Supreme Court Hears Arguments For ‘Fair Share’ Case That Could Potentially Cripple Unions
The justices will hear a case on a rule that requires non-union employees at union-affiliated workplaces to pay “fair share” fees. Public sector employees who are not union members are required to pay these fees because the union’s collective bargaining is meant to benefit all employees equally. Nearly 1.5 million workers in health care occupations are represented by unions.
Supreme Court Hears Fiery Arguments In Case That Could Gut Public Sector Unions
The Supreme Court heard fiery arguments Monday in a case that could remove a key revenue stream for public sector unions. A sharply divided court could be poised to overturn a 40-year-old Supreme Court decision that would further undermine an already shrinking union movement. Attorneys for Mark Janus, a child support specialist for the state of Illinois, argue that people like Janus, who choose not to join a union, shouldn't be compelled to pay partial union fees. (Totenberg, 2/26)
Healthcare Leaders Worry Supreme Court Case On Union Fees Could Hurt Workplace Harmony And Quality Of Care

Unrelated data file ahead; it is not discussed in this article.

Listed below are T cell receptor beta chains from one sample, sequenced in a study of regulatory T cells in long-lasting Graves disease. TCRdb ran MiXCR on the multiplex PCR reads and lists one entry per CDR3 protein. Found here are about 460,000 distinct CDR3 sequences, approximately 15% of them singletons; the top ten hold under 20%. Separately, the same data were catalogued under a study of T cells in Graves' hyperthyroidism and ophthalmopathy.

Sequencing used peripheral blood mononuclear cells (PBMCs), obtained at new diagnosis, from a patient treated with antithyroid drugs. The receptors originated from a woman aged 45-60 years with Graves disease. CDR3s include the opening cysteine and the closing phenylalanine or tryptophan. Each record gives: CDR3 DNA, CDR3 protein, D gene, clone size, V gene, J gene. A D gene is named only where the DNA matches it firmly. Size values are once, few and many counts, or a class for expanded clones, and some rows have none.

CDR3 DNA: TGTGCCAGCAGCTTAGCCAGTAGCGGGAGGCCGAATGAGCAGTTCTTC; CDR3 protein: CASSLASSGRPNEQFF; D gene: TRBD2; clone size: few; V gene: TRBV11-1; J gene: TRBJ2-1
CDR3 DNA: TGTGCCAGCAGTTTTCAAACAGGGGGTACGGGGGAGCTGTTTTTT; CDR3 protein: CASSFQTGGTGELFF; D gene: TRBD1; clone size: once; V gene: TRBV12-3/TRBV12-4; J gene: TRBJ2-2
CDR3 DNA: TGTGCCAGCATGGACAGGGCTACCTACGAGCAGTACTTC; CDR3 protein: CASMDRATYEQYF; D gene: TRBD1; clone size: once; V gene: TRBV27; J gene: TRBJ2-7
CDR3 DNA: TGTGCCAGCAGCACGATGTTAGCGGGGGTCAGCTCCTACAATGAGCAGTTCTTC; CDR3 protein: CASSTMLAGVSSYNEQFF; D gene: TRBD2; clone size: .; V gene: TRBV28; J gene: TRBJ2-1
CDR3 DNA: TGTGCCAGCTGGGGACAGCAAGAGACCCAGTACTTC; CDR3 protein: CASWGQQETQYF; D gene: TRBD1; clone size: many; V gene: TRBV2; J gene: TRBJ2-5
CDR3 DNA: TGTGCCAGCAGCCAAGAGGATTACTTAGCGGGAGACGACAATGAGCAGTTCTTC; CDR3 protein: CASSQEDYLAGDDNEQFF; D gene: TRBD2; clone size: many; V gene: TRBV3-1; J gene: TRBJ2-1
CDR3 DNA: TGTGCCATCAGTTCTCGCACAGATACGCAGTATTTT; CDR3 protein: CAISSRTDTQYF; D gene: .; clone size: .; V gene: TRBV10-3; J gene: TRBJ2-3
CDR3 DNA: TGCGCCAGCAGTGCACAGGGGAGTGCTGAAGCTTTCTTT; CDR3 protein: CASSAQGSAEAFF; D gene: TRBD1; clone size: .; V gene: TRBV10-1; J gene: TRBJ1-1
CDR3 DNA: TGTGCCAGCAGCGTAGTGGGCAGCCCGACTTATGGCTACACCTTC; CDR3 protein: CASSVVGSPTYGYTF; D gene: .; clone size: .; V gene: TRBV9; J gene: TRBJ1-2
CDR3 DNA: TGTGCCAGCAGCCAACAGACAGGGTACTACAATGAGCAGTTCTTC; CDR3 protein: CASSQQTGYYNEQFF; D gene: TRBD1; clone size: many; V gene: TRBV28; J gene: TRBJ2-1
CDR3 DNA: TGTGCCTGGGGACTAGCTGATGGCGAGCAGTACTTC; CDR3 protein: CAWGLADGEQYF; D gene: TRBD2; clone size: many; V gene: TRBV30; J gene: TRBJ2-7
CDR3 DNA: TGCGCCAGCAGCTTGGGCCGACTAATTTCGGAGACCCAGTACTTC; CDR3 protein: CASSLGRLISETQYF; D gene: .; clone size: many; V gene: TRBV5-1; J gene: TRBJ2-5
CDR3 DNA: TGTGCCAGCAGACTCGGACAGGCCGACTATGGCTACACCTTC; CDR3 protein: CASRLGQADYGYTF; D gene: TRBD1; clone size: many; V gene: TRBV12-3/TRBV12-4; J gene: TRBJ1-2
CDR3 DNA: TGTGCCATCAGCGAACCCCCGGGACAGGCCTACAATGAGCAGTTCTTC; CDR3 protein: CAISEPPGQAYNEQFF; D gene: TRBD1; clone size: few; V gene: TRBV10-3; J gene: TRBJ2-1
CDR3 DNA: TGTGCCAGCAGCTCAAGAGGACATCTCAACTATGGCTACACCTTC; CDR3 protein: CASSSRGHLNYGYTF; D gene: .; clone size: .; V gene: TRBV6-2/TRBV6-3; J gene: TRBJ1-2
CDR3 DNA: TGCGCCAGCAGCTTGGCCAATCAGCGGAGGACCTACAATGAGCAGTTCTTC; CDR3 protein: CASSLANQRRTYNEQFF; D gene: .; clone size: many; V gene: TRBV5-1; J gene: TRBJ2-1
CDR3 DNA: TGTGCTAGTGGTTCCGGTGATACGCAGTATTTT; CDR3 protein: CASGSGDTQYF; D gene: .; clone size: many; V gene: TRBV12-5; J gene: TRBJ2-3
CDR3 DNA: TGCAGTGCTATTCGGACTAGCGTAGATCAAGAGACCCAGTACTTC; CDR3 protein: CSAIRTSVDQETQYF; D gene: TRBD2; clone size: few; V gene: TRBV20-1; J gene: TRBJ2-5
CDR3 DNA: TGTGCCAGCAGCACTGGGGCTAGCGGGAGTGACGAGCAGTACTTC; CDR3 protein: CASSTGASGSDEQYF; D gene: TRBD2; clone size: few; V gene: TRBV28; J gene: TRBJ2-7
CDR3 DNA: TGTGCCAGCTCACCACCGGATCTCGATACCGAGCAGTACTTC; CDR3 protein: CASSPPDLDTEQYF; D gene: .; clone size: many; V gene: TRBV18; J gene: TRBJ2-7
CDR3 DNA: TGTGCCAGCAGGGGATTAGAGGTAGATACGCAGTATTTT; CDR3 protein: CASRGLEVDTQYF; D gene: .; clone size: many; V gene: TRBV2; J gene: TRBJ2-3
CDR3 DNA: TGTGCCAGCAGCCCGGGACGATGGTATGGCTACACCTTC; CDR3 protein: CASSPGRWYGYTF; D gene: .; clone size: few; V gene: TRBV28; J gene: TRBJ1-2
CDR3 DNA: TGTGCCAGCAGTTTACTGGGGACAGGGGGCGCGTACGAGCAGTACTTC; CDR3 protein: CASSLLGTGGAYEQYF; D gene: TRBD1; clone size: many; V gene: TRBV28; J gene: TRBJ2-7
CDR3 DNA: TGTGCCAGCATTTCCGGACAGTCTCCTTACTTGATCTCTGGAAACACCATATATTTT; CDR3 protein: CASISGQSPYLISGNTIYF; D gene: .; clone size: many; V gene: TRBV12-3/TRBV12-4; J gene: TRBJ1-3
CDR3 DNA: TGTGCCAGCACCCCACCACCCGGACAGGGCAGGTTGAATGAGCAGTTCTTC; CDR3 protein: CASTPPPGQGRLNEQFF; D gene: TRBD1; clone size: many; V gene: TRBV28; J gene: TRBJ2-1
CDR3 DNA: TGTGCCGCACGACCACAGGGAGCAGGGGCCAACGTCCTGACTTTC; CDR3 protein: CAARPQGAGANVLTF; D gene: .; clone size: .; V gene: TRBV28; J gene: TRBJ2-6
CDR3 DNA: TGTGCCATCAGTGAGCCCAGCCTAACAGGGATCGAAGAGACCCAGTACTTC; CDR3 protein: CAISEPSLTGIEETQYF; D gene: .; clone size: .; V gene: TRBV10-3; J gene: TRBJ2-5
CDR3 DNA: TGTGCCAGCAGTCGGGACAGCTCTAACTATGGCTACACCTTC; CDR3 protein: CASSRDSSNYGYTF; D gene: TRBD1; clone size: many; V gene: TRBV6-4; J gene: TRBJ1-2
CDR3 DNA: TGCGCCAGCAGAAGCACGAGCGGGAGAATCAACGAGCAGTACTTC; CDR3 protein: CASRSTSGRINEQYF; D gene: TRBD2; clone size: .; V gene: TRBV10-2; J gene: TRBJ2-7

Joyce Robertson has been a public health nurse with the Cook County Health & Hospitals System in Chicago for 24 years. She says her labor union, National Nurses United, has repeatedly backed her up when her supervisors have retaliated against her for activism in protecting quality of care. Now she's worried about the outcome of a case being heard by the U.S. Supreme Court Monday that could have enormous ramifications for healthcare organizations. Janus v. AFSCME challenges the right of public-sector unions to collect mandatory fees, known as agency fees, from employees in the bargaining unit to represent them in contract negotiations. Twenty-two states allow such mandatory collections. Fees to cover a union's political activities already are optional under a previous Supreme Court ruling. (Meyer, 2/23)